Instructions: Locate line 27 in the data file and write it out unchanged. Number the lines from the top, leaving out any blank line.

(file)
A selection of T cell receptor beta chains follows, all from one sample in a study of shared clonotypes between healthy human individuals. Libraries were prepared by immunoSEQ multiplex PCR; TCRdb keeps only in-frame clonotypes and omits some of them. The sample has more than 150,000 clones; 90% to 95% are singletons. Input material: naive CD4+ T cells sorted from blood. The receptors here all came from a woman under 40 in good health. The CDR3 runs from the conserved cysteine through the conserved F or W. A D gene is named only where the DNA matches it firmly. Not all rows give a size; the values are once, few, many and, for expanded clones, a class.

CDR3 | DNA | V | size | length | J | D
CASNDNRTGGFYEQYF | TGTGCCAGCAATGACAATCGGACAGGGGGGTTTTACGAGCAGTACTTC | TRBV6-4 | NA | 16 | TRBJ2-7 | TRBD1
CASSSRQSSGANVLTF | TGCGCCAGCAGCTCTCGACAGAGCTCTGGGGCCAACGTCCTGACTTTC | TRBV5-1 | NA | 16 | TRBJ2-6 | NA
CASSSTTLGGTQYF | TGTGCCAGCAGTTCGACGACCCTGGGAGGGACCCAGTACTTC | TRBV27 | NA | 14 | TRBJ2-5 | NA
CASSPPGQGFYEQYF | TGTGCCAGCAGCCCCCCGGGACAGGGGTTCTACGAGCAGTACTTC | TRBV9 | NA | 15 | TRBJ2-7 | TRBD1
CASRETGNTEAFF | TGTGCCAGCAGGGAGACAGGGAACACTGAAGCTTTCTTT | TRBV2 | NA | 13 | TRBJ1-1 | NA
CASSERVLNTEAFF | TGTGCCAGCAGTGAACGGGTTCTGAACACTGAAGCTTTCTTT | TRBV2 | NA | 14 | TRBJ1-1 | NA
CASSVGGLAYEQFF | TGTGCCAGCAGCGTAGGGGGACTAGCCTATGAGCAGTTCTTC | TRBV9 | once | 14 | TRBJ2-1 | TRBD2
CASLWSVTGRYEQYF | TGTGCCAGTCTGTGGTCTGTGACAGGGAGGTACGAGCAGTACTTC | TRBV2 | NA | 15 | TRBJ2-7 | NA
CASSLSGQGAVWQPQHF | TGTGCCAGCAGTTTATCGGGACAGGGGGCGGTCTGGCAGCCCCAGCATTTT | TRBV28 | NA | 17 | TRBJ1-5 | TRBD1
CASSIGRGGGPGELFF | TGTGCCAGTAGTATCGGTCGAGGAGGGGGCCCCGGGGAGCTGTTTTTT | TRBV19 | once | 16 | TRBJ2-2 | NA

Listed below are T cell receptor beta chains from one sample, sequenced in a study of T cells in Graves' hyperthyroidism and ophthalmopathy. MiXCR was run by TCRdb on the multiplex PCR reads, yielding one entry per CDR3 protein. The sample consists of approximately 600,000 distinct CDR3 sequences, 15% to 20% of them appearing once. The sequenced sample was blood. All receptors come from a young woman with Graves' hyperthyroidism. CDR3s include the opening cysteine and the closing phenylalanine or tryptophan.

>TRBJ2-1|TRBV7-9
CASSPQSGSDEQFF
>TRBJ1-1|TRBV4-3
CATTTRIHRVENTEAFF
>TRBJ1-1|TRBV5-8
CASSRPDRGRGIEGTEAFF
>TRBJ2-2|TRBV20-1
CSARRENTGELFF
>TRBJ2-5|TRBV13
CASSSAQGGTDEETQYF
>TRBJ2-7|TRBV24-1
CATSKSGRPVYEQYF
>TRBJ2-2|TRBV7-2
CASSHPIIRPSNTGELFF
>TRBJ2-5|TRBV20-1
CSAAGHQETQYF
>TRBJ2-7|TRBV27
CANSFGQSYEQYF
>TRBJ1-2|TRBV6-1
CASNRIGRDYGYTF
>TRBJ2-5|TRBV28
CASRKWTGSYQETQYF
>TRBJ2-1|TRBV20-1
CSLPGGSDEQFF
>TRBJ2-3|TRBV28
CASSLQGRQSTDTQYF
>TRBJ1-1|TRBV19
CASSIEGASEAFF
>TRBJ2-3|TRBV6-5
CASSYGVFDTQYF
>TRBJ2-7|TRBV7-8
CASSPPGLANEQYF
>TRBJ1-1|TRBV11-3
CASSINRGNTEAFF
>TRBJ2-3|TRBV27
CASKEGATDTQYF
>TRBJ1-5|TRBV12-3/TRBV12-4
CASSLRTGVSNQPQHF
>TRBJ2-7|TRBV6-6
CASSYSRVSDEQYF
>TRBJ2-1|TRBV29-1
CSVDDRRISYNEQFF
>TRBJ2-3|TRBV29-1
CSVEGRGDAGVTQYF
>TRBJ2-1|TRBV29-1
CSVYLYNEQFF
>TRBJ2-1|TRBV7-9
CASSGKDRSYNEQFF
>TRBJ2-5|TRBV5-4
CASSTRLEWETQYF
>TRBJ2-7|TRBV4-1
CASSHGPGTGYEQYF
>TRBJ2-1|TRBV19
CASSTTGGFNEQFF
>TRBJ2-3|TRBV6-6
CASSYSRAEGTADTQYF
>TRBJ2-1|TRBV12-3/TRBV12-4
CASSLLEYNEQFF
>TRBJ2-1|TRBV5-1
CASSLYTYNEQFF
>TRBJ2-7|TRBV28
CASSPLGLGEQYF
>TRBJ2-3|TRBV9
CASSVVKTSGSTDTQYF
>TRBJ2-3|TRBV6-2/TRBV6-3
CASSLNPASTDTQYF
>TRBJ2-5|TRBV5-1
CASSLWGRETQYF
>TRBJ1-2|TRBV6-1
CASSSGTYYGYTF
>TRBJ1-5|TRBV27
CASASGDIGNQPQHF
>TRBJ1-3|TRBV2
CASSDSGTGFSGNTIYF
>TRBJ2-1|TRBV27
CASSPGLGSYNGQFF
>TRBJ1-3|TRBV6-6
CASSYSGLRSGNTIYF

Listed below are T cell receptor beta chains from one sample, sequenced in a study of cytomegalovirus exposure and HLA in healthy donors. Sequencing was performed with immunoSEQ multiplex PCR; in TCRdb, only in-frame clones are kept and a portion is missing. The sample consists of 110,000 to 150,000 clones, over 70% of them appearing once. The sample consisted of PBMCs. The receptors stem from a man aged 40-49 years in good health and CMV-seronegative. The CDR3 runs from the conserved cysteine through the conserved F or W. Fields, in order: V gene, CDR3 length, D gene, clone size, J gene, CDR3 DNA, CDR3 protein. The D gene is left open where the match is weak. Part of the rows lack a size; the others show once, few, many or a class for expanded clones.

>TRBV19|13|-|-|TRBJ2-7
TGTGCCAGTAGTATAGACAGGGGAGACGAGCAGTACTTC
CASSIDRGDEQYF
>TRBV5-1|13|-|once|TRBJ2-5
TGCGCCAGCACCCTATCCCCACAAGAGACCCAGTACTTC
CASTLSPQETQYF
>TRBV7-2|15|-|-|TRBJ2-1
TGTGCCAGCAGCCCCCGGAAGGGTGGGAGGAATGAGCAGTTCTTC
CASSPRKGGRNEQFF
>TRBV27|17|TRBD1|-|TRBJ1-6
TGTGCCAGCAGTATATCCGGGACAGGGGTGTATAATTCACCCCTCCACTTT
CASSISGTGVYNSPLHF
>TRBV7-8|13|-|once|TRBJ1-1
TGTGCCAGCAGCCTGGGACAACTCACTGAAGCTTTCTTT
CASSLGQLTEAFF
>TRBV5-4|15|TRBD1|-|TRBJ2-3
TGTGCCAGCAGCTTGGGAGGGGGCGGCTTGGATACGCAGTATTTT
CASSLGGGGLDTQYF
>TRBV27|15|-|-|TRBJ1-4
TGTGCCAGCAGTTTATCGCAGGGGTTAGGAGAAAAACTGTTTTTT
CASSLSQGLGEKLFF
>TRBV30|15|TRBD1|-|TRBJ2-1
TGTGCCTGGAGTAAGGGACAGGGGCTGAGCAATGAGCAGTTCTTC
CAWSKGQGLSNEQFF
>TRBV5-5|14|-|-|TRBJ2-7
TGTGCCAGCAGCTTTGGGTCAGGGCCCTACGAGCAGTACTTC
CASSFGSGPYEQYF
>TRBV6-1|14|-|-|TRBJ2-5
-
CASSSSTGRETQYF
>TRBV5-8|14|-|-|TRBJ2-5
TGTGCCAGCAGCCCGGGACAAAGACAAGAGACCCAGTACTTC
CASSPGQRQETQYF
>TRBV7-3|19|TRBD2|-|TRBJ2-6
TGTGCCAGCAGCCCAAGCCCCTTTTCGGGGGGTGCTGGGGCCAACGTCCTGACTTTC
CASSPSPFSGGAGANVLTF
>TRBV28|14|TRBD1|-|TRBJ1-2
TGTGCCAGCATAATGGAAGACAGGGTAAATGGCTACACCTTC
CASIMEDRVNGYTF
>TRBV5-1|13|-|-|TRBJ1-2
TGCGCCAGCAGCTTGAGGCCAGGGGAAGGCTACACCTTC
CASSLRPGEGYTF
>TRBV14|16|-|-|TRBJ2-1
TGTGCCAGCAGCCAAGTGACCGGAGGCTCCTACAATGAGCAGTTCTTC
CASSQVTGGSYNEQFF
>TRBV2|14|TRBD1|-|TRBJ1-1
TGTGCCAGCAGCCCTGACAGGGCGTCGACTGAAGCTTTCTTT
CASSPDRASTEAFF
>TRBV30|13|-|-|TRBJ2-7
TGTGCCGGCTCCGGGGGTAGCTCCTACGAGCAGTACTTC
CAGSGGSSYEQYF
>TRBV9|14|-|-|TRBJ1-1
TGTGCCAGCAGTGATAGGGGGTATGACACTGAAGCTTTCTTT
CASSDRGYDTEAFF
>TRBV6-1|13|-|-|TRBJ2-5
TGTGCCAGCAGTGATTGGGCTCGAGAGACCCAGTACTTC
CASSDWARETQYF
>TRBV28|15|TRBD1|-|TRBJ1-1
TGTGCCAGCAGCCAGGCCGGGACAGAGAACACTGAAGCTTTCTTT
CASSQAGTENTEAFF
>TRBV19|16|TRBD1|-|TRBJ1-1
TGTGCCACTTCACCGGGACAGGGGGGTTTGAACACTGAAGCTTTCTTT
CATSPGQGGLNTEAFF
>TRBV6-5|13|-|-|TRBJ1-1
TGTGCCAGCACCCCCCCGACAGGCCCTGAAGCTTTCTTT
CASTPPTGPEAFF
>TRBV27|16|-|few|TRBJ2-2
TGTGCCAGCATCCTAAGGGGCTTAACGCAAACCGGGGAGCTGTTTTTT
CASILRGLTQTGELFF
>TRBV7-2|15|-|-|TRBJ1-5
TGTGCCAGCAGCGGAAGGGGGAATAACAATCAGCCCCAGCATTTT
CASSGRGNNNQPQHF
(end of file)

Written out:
CASSHPIIRPSNTGELFF